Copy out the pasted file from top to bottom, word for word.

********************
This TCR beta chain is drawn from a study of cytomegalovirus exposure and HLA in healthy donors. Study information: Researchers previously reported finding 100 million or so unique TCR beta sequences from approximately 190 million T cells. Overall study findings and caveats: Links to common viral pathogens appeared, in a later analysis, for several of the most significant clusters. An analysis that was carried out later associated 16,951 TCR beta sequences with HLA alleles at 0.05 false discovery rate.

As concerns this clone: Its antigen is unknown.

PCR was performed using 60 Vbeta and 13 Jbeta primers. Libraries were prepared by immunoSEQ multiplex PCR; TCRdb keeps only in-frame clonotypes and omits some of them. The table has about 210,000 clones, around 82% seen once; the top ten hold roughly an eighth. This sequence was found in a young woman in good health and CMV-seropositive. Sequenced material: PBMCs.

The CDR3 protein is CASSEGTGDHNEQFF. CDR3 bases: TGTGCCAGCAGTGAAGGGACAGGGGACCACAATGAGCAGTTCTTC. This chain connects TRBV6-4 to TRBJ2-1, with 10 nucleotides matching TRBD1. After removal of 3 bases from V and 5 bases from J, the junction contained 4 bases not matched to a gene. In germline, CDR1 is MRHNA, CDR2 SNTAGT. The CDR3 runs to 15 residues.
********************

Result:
This TCR beta chain is drawn from a study of cytomegalovirus exposure and HLA in healthy donors. Study information: Researchers previously reported finding 100 million or so unique TCR beta sequences from approximately 190 million T cells. Overall study findings and caveats: Links to common viral pathogens appeared, in a later analysis, for several of the most significant clusters. An analysis that was carried out later associated 16,951 TCR beta sequences with HLA alleles at 0.05 false discovery rate.

As concerns this clone: Its antigen is unknown.

PCR was performed using 60 Vbeta and 13 Jbeta primers. Libraries were prepared by immunoSEQ multiplex PCR; TCRdb keeps only in-frame clonotypes and omits some of them. The table has about 210,000 clones, around 82% seen once; the top ten hold roughly an eighth. This sequence was found in a young woman in good health and CMV-seropositive. Sequenced material: PBMCs.

The CDR3 protein is CASSEGTGDHNEQFF. CDR3 bases: TGTGCCAGCAGTGAAGGGACAGGGGACCACAATGAGCAGTTCTTC. This chain connects TRBV6-4 to TRBJ2-1, with 10 nucleotides matching TRBD1. After removal of 3 bases from V and 5 bases from J, the junction contained 4 bases not matched to a gene. In germline, CDR1 is MRHNA, CDR2 SNTAGT. The CDR3 runs to 15 residues.